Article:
case DataProviderType.Oracle:
                    objFactory = OracleClientFactory.Instance;
                    break;
                case DataProviderType.Odbc:
                    objFactory = OdbcFactory.Instance;
                    break;
            }
            return objFactory;
        }

        public static DbConnection GetConnection(DataProviderType providerType)
        {
            switch (providerType)
            {
                case DataProviderType.SqlServer:
                    return new SqlConnection();
                case DataProviderType.OleDb:
                    return new OleDbConnection();
                case DataProviderType.Odbc:
                    return new OdbcConnection();
                case ProviderType.Oracle:
                    return new OracleConnection();
                default:
                    return null;
            }
        }

        public static DbCommand GetCommand(DataProviderType providerType)
        {
            switch (providerType)
            {
                case DataProviderType.SqlServer:
                    return new SqlCommand();
                case DataProviderType.OleDb:
                    return new OleDbCommand();
                case DataProviderType.Odbc:
                    return new OdbcCommand();
                case DataProviderType.Oracle:
                    return new OracleCommand();
                default:
                    return null;
            }
        }

        public static DbDataAdapter GetDataAdapter(DataProviderType providerType)
        {
            switch (providerType)
            {
                case DataProviderType.SqlServer:
                    return new SqlDataAdapter();
                case DataProviderType.OleDb:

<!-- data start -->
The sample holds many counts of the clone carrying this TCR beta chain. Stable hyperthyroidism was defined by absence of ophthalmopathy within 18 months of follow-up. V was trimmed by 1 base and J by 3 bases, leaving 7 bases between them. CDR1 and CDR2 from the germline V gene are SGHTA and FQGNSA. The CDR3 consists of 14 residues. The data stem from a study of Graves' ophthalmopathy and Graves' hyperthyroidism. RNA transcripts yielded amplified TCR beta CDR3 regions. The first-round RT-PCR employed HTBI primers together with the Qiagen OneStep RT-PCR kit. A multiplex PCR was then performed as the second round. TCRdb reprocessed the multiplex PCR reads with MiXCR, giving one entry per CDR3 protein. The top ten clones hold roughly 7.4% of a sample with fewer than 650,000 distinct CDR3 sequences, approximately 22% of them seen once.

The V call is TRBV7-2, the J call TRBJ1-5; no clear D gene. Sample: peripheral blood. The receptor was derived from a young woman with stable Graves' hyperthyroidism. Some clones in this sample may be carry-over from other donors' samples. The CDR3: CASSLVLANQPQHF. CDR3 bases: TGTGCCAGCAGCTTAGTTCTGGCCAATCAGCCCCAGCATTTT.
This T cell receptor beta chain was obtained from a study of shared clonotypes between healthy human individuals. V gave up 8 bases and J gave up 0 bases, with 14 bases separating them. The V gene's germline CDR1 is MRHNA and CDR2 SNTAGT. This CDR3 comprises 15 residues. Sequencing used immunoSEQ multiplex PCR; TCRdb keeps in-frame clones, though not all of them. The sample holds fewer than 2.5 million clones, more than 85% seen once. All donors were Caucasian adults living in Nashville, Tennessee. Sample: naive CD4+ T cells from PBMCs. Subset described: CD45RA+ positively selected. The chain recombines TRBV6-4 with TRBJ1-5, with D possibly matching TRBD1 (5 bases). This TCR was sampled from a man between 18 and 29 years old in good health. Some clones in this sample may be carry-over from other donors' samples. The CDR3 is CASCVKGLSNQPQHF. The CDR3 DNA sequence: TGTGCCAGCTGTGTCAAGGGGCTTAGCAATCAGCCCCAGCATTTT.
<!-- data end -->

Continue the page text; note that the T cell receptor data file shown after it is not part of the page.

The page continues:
return new OleDbDataAdapter();
                case DataProviderType.Odbc:
                    return new OdbcDataAdapter();
                case DataProviderType.Oracle:
                    return new OracleDataAdapter();
                default:
                    return null;
            }
        }
    }

Now we will create a wrapper on top of this class called DBManager. Here is the code:

using System.Data.Common;
using System;
using System.Data;

public sealed class DataManager
{
    private DbConnection dbConnection;
    private String strConnectionString;
    private DataProviderType dataProviderType;

    public DBManager(DataProviderType providerType, string
     connectionString)
    {
        this.strConnectionString = connectionString;
        this.dataProviderType = providerType;
        dbConnection = DBFactory.GetConnection(providerType);
        dbConnection.ConnectionString = connectionString;
    }

    public void Open()
    {
        if (dbConnection.State != ConnectionState.Open)
            dbConnection.Open();
    }

    public void Close()
    {
        if (dbConnection.State != ConnectionState.Closed)
            dbConnection.Close();
    }

    
    public DbConnection Connection
    {
        get
        {
            return dbConnection;
        }
    }

    public String ConnectionString
    {
        get
        {
            return strConnectionString;